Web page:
Curb Your Enthusiasm (CYE) is the brainchild of comedian Larry David and like a child, the fictionalised version of himself that he plays in the show (Larry, a semi-retired LA television writer) blurts out anything and everything that comes to mind, not worrying about any of the consequences. You might cringe and wince at the awkwardness that transpires, but the beauty of it is that during those moments of social discomfort, you can’t help but laugh at how much of an idiot “Larry” truly is.
The creators behind sitcoms like the British and US versions of The Office and Arrested Development have all cited CYE as one of their major influences when developing their shows. There is a certain art that Larry David has mastered to turn even the fact that someone is refusing to use a coaster to save the furniture into straight up comedy. And he has a wicked ability to tap into our secret antisocial side with his ridiculous yet relatable ways to avoid people you don’t want to interact with. CYE is Larry David turning human nature inside out in its embarrassing glory.
“The character really is me, but I just couldn’t possibly behave like that… As crazy as this person is, I could step into those shoes right now, but I would be arrested or I’d be hit or whatever,” says Larry. In “Larry”, we have someone on our smallscreens who couldn’t care less about breaking social norms as long as his insignificant, petty point is made. The upcoming season includes some marvellously deviant examples of where Larry not only crosses the line, but backflips over it like an Olympic gymnast…
Has there ever been a time in your life when you’ve bumped into someone you didn’t really want to talk to? And then you’ve gone on to make things worse by begrudgingly agreeing to a lunch date because you don’t want to seem like a terrible person? Larry figures out a wonderfully weasel-ish way to get out of said situation that is so diabolical, you just have to applaud him: he decides to wear a Make America Great Again hat to the lunch, which leads to an instant cancellation from his lunch companion. Sure, people are going to assume you support the bigoted policies of the current US president, but you do get out of lunch with someone who annoys you. And look at all that lovely space that opens up around your restaurant table. Being a political plague rat is social distancing at its finest.
Through a series of horrible misinterpretations and pure stubbornness, Larry finds himself at the centre of a sexual harassment case with his annoying assistant this season. Later, by chance, they end up in the lift together when she chokes on a piece of dry scone. A normal person would instantly do their utmost to try save her life, but Larry being Larry, finds himself in a dilemma where he begins to perform the Heimlich manoeuvre, but hesitates because he doesn't know if it's appropriate to touch her. Save her life and be sued by her again for sexual harassment, or leave her be and save yourself the court hassle? Dark, but oh-so funny and a perfect illustration of many Hollywood men’s self-centred take on The #MeToo movement.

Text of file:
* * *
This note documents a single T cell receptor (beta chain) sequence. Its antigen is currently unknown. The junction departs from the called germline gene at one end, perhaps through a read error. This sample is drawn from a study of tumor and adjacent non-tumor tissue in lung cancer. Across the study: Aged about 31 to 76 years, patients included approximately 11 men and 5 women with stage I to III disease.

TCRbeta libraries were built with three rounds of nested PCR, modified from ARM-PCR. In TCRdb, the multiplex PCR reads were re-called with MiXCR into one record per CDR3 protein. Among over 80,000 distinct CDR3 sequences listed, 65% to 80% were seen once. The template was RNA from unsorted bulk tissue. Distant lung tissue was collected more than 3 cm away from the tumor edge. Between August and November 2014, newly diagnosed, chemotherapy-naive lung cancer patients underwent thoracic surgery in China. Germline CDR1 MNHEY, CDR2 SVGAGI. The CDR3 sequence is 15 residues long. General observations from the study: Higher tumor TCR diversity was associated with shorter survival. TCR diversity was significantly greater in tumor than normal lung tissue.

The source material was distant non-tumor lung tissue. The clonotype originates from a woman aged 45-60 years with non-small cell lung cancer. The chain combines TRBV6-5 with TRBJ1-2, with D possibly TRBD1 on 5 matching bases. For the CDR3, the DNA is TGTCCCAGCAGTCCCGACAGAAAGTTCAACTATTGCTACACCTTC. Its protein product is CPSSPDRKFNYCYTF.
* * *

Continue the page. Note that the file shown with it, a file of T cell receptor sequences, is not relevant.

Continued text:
In a brief scene, we see Larry trying to bypass a man with a walker on his way to the restroom. In pure frustration, Larry loudly strolls past him and uses the loo. Admittedly, we’ve found ourselves in many situations like this in malls or pavements where all hope just leaves your body with every slow step the person in front of you takes, and seeing Larry just not give a hoot about the person, feels like a small victory that you want to secretly celebrate in shame.
Looking a gift house in the mouth
Asking your work colleague to return the pen that you gave them is already awkward. Now imagine it’s an estranged family member and instead of a pen, it’s a house. That’s what Larry has to deal with when his ex-wife, Cheryl (Cheryl Hines), tells him that her sister, Becky (Kaitlin Olson), is selling the house that Cheryl and Larry bought her as a gift. Not one to pass up any opportunity to be a jackass, Larry confronts Becky and asks to give him any profit she makes on the house because, why not? He paid for it.
When Larry’s lawyer steps out for a phonecall, Larry decides to use his lawyer's private office toilet even after specifically being told not to as there is a perfectly good public one just a bit further on. When the lawyer gets back, he just knows something “bad” has been done, but he can’t put his finger on it. If ever there was a time Larry deserved sympathy, it would be here. When you have to go, you have to go, even if you are a self-centred ass like Larry.
Watch Curb Your Enthusiasm S10 from Friday, 19 June on M-Net (DStv 101) at 22:30